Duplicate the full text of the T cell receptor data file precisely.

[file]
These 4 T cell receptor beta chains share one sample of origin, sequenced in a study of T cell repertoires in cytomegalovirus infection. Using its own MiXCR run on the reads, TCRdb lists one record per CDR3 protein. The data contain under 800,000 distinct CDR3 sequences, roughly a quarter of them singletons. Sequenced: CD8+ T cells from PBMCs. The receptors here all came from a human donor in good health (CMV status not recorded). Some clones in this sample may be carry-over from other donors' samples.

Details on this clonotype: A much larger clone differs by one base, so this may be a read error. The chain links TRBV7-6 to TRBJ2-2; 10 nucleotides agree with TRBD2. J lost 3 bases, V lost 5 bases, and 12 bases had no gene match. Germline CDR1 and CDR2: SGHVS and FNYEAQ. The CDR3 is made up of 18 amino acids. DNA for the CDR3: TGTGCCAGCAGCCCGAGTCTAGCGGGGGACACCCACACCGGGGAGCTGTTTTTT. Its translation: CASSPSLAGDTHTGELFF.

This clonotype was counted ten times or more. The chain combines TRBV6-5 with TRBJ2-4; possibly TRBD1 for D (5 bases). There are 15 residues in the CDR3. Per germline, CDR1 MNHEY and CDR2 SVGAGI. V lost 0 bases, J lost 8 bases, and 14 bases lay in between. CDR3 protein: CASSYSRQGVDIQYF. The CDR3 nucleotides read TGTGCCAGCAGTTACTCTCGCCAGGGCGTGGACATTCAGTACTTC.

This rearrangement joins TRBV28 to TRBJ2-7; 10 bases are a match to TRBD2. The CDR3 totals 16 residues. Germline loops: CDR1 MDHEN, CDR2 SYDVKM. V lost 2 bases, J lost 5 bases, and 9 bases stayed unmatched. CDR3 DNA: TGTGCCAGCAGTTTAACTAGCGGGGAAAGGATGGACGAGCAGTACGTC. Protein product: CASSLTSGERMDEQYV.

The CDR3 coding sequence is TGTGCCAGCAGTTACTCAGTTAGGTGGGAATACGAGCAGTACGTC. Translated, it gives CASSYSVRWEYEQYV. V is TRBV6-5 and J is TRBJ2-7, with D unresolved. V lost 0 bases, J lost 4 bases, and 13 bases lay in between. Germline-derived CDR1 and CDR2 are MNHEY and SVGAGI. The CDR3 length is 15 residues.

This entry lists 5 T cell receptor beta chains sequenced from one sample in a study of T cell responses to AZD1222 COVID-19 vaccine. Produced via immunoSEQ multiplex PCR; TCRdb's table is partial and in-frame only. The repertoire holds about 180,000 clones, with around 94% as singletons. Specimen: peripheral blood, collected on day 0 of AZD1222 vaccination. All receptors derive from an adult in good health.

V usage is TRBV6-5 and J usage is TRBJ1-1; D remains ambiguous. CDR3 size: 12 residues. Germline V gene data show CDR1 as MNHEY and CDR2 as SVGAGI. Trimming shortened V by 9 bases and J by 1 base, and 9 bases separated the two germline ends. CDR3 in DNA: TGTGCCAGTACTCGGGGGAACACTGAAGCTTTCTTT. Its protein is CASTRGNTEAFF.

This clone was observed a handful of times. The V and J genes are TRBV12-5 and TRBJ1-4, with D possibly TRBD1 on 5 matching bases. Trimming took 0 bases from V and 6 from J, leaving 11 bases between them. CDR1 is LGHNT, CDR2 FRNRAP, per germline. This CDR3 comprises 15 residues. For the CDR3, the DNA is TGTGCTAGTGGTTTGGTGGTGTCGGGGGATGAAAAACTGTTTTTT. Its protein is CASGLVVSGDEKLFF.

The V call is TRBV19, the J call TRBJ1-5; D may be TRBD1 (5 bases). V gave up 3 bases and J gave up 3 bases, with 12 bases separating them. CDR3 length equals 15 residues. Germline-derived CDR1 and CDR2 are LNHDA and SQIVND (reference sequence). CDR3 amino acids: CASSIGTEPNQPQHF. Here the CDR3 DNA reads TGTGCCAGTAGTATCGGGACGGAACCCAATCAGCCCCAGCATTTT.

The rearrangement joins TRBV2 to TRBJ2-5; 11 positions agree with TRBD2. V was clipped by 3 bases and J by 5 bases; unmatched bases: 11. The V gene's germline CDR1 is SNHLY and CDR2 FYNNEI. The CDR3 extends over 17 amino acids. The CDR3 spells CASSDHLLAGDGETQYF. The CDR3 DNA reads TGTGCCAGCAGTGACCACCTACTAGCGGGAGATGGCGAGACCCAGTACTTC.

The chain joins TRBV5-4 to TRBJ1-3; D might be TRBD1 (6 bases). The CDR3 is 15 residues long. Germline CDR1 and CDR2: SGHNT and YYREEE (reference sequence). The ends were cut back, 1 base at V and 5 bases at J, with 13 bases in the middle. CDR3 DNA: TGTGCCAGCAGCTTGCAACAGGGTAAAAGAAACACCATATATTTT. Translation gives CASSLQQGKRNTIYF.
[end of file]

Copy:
These 4 T cell receptor beta chains share one sample of origin, sequenced in a study of T cell repertoires in cytomegalovirus infection. Using its own MiXCR run on the reads, TCRdb lists one record per CDR3 protein. The data contain under 800,000 distinct CDR3 sequences, roughly a quarter of them singletons. Sequenced: CD8+ T cells from PBMCs. The receptors here all came from a human donor in good health (CMV status not recorded). Some clones in this sample may be carry-over from other donors' samples.

Details on this clonotype: A much larger clone differs by one base, so this may be a read error. The chain links TRBV7-6 to TRBJ2-2; 10 nucleotides agree with TRBD2. J lost 3 bases, V lost 5 bases, and 12 bases had no gene match. Germline CDR1 and CDR2: SGHVS and FNYEAQ. The CDR3 is made up of 18 amino acids. DNA for the CDR3: TGTGCCAGCAGCCCGAGTCTAGCGGGGGACACCCACACCGGGGAGCTGTTTTTT. Its translation: CASSPSLAGDTHTGELFF.

This clonotype was counted ten times or more. The chain combines TRBV6-5 with TRBJ2-4; possibly TRBD1 for D (5 bases). There are 15 residues in the CDR3. Per germline, CDR1 MNHEY and CDR2 SVGAGI. V lost 0 bases, J lost 8 bases, and 14 bases lay in between. CDR3 protein: CASSYSRQGVDIQYF. The CDR3 nucleotides read TGTGCCAGCAGTTACTCTCGCCAGGGCGTGGACATTCAGTACTTC.

This rearrangement joins TRBV28 to TRBJ2-7; 10 bases are a match to TRBD2. The CDR3 totals 16 residues. Germline loops: CDR1 MDHEN, CDR2 SYDVKM. V lost 2 bases, J lost 5 bases, and 9 bases stayed unmatched. CDR3 DNA: TGTGCCAGCAGTTTAACTAGCGGGGAAAGGATGGACGAGCAGTACGTC. Protein product: CASSLTSGERMDEQYV.

The CDR3 coding sequence is TGTGCCAGCAGTTACTCAGTTAGGTGGGAATACGAGCAGTACGTC. Translated, it gives CASSYSVRWEYEQYV. V is TRBV6-5 and J is TRBJ2-7, with D unresolved. V lost 0 bases, J lost 4 bases, and 13 bases lay in between. Germline-derived CDR1 and CDR2 are MNHEY and SVGAGI. The CDR3 length is 15 residues.

This entry lists 5 T cell receptor beta chains sequenced from one sample in a study of T cell responses to AZD1222 COVID-19 vaccine. Produced via immunoSEQ multiplex PCR; TCRdb's table is partial and in-frame only. The repertoire holds about 180,000 clones, with around 94% as singletons. Specimen: peripheral blood, collected on day 0 of AZD1222 vaccination. All receptors derive from an adult in good health.

V usage is TRBV6-5 and J usage is TRBJ1-1; D remains ambiguous. CDR3 size: 12 residues. Germline V gene data show CDR1 as MNHEY and CDR2 as SVGAGI. Trimming shortened V by 9 bases and J by 1 base, and 9 bases separated the two germline ends. CDR3 in DNA: TGTGCCAGTACTCGGGGGAACACTGAAGCTTTCTTT. Its protein is CASTRGNTEAFF.

This clone was observed a handful of times. The V and J genes are TRBV12-5 and TRBJ1-4, with D possibly TRBD1 on 5 matching bases. Trimming took 0 bases from V and 6 from J, leaving 11 bases between them. CDR1 is LGHNT, CDR2 FRNRAP, per germline. This CDR3 comprises 15 residues. For the CDR3, the DNA is TGTGCTAGTGGTTTGGTGGTGTCGGGGGATGAAAAACTGTTTTTT. Its protein is CASGLVVSGDEKLFF.

The V call is TRBV19, the J call TRBJ1-5; D may be TRBD1 (5 bases). V gave up 3 bases and J gave up 3 bases, with 12 bases separating them. CDR3 length equals 15 residues. Germline-derived CDR1 and CDR2 are LNHDA and SQIVND (reference sequence). CDR3 amino acids: CASSIGTEPNQPQHF. Here the CDR3 DNA reads TGTGCCAGTAGTATCGGGACGGAACCCAATCAGCCCCAGCATTTT.

The rearrangement joins TRBV2 to TRBJ2-5; 11 positions agree with TRBD2. V was clipped by 3 bases and J by 5 bases; unmatched bases: 11. The V gene's germline CDR1 is SNHLY and CDR2 FYNNEI. The CDR3 extends over 17 amino acids. The CDR3 spells CASSDHLLAGDGETQYF. The CDR3 DNA reads TGTGCCAGCAGTGACCACCTACTAGCGGGAGATGGCGAGACCCAGTACTTC.

The chain joins TRBV5-4 to TRBJ1-3; D might be TRBD1 (6 bases). The CDR3 is 15 residues long. Germline CDR1 and CDR2: SGHNT and YYREEE (reference sequence). The ends were cut back, 1 base at V and 5 bases at J, with 13 bases in the middle. CDR3 DNA: TGTGCCAGCAGCTTGCAACAGGGTAAAAGAAACACCATATATTTT. Translation gives CASSLQQGKRNTIYF.